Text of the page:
Snow-White and Rose-Red illustrated by Barbara Cooney
ISBN: 978-0385301756; Published January 1991 by Delacorte (out of print); Borrowed from the library

Someone who understands art could probably explain to me why I don't like Ruth Sanderson's illustrations, although I do treasure her edition of Secret Garden. The art just looks too....slick? dark? for my tastes? She does an excellent job of retelling the story though, keeping it compact without losing too much of the original feel and blending her own updated language smoothly into the plot. There's a lot of earth colors and golden light shining through her illustrations, which is maybe my problem, since I don't really like earth tones. I dunno. My friend Sara The Librarian, who is an expert on pretty, informs me Ruth Sanderson qualifies, so we will allow her to classed in the pretty books. And I think she's the only one who shows the dead dwarf....and isn't that a gorgeous bear? Much more attractive than the prince, in my opinion.

Rose Red and Snow White retold and illustrated by Ruth Sanderson
ISBN: N/A; Published 1997 by Little, Brown (out of print); Borrowed from the library

Adrienne Adams' version isn't my favorite of her fairy tale retellings, but it's one of my favorites of the Snow White and Rose Red retellings. It sticks very closely to the original story and the pictures are very stylized and almost stiff. Unlike Ruth Sanderson's art, where the characters could be real little girls, these are obviously fairy tale drawings. But still lovely! In fact, that may be why I like Adams more than Sanderson, because her art is so much more obviously fantasy and not real life. The grumpy dwarf is emphasized more than the bear, whom we only glimpse a few times, which is a pity since Adams does good, round bears! Her prince has a delightfully smug, ta-da! look on his face when he breaks the enchantment, which I love. And where was he hiding that sword? This version is really, really out of print.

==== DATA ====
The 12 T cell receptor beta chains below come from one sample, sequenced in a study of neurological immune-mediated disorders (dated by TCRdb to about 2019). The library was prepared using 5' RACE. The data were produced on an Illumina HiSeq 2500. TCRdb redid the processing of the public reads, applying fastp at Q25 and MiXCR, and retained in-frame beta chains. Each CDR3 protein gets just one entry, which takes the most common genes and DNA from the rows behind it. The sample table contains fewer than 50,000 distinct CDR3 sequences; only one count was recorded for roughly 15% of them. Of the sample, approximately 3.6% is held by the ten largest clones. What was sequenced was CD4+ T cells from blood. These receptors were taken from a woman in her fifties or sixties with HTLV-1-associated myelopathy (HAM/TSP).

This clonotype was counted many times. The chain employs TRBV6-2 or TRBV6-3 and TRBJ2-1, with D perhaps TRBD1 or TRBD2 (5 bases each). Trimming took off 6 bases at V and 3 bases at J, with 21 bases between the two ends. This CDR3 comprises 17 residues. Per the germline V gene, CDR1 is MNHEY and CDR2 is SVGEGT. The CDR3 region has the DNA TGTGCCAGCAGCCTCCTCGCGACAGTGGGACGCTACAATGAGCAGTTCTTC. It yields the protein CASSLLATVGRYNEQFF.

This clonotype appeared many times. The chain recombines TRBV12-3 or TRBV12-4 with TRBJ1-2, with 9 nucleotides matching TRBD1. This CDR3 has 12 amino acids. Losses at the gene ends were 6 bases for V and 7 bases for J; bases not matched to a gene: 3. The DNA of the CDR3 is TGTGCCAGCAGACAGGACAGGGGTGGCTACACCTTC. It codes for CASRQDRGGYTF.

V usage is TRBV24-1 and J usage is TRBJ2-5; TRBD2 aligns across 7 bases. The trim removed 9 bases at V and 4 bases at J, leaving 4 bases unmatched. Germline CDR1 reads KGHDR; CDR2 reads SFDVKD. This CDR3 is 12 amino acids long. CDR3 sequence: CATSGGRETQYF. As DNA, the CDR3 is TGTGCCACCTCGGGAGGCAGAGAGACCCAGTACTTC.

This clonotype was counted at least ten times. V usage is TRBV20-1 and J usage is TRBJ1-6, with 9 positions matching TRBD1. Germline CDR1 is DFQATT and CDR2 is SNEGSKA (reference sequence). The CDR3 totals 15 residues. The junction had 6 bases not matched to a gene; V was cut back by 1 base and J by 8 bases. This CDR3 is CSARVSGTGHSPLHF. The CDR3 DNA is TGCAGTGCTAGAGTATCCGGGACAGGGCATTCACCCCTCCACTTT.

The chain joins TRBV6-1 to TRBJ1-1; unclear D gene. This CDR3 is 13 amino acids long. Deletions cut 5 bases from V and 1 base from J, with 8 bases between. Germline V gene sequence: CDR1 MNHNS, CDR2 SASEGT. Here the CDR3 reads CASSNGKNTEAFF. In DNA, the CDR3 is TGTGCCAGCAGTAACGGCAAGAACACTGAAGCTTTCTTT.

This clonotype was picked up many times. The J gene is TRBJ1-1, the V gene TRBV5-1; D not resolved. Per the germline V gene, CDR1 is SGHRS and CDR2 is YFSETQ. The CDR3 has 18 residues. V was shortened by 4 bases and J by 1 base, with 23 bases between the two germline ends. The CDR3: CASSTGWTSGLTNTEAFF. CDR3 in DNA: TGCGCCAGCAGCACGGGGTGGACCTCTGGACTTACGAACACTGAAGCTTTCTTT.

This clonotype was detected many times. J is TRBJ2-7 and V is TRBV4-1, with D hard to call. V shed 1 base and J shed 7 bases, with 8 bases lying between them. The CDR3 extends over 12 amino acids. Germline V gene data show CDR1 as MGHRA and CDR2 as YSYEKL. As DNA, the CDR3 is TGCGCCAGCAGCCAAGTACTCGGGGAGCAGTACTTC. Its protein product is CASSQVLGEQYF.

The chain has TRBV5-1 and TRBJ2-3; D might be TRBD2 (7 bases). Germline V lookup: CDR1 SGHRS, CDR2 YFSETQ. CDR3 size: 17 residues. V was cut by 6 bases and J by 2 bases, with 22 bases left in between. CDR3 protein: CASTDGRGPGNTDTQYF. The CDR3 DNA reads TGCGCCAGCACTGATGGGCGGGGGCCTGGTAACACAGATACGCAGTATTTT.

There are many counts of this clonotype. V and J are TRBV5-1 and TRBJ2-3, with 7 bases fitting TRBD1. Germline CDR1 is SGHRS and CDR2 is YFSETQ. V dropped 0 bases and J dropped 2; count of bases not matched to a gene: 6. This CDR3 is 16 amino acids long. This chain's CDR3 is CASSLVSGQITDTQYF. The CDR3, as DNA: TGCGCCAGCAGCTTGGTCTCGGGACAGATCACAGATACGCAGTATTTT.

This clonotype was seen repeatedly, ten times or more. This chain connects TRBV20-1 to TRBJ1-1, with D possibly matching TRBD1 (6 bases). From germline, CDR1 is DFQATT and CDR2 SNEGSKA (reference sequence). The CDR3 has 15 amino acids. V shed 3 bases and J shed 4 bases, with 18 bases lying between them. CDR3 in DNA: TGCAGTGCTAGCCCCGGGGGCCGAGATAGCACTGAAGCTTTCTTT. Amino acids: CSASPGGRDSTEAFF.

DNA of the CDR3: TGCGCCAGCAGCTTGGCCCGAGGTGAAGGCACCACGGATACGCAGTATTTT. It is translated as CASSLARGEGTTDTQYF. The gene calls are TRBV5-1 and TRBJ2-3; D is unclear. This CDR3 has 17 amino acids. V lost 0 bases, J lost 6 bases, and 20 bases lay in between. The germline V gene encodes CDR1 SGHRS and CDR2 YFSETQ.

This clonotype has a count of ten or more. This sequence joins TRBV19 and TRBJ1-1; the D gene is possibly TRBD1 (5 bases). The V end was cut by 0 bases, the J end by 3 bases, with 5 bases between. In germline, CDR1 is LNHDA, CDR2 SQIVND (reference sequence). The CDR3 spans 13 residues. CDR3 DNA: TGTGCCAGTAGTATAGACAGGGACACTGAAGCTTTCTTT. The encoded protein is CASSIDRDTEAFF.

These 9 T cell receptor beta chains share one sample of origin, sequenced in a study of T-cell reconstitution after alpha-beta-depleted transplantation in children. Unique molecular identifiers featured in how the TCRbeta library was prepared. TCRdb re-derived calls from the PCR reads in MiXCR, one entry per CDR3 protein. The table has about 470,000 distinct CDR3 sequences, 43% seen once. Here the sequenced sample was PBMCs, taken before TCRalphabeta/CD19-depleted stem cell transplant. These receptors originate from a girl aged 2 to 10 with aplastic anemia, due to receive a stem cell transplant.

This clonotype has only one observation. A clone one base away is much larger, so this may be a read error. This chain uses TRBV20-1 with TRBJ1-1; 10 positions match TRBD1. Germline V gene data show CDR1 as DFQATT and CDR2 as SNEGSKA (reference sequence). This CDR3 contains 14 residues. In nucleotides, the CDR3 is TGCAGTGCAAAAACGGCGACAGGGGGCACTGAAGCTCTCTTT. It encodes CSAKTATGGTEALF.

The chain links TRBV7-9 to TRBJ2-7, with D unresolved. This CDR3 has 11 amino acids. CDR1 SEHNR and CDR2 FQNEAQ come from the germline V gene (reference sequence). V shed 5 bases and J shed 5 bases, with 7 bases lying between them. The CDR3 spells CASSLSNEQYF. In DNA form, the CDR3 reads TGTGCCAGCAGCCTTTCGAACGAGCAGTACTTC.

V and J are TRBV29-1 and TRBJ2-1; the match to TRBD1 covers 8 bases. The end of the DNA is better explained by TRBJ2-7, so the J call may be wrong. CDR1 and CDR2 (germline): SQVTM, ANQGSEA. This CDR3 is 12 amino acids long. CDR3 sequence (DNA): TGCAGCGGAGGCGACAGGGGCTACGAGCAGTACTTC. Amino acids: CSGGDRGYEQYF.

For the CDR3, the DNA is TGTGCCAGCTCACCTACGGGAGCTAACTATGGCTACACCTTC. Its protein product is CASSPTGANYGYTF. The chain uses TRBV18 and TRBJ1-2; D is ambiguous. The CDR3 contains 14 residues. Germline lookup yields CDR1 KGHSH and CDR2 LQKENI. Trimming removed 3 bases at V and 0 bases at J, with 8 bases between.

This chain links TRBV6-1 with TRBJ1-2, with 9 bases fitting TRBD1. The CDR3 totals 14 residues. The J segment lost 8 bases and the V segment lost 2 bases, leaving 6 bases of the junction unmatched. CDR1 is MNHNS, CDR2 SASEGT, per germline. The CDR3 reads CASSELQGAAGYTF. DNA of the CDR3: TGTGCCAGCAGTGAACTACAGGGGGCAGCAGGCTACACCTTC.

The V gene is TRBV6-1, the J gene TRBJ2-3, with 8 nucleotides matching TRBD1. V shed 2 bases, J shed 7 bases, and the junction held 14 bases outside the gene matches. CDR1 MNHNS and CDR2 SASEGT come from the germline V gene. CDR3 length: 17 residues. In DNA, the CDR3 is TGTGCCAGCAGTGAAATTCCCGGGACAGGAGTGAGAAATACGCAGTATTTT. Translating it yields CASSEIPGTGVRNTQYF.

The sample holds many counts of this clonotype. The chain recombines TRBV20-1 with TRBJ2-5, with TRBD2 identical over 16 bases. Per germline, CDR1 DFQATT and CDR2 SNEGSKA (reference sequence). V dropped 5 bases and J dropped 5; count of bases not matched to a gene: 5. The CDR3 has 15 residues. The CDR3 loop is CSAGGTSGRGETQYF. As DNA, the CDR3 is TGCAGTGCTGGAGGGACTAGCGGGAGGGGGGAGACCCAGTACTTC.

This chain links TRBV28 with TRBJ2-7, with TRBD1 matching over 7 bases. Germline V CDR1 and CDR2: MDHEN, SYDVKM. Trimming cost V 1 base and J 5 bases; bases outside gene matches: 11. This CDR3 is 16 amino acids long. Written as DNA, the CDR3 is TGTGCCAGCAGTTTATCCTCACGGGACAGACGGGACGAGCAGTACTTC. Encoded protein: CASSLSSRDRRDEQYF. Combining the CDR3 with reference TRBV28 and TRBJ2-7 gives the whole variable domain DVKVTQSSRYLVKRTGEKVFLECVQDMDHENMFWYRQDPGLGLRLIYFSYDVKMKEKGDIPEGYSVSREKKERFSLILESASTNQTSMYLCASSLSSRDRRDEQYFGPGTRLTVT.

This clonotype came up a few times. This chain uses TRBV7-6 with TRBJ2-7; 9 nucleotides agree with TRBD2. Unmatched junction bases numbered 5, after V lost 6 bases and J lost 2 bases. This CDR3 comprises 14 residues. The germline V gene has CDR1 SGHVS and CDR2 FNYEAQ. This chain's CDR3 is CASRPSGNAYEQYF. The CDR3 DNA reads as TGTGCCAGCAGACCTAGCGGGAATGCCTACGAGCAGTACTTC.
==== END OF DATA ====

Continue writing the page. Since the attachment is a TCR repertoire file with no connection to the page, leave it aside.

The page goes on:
Snow White and Rose Red illustrated by Adrienne Adams
ISBN: N/A; Published 1964 by Charles Scribner's Sons (out of print); Borrowed from the library

This is an odd little version I found at the library, retold by James Reeves and illustrated by Jenny Rodwell. It's not particularly remarkable, except for the amazing scene of the giant fish and the odd pointilism effect of the illustrations, not to mention the amazing eyebrows on the characters. And how on earth did the prince fit in that bearskin? It's obviously much too small.

Snow-White and Rose-Red retold by James Reeves, illustrated by Jenny Rodwell
ISBN: N/A; Published 1982 by Ray Rourke Publishing (out of print); Borrowed from the library

This version, illustrated by John Wallner, is very cartoonish. He gives both the girls black hair and dresses them in red and white, which is not at all what the story describes. Not interesting at all, other than that.

Snow White and Rose Red illustrated by John Wallner
ISBN: 978-0138152345; Published September 1984 by Prentice Hall (out of print); Borrowed from the library

I found this final version in a collection of three folktales illustrated by Gustaf Tenggren. This is probably the shortest version, although it's a very lively and pleasant retelling. The most delightful thing about it is Tenggren's vibrantly colored illustrations, that pop right off the page, not to mention he's the only illustrator who really makes a bear skin big enough to look as though the prince really could have fit in it!

Tenggren's Folk Tales, illustrated by Gustaf Tenggren
ISBN: N/A; Published 1973 by Golden Press (out of print); Borrowed from the library

Sadly, none of these versions are in print - in fact, according to Amazon, there's only one picture book version available. Sigh. I'd love to see the Watts or even the Sanderson (currently selling for $88 used) back in print. But I was able to get all these from my library system - see what your library has!
  JeanLittleLibrary | Jan 2, 2012 |
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Amazon.com Product Description (ISBN 0399218734, Hardcover)

An award-winning Russian artist illustrates this enchanting edition of one of the best-loved of the Grimms' fairy tales, involving two young girls and the gentle--and enchanted--bear who repays their kindness to him.

(retrieved from Amazon Thu, 12 Mar 2015 18:25:05 -0400)

A newly illustrated version of the classic tale about two kind sisters' experiences with an enchanted bear and an ungrateful gnome.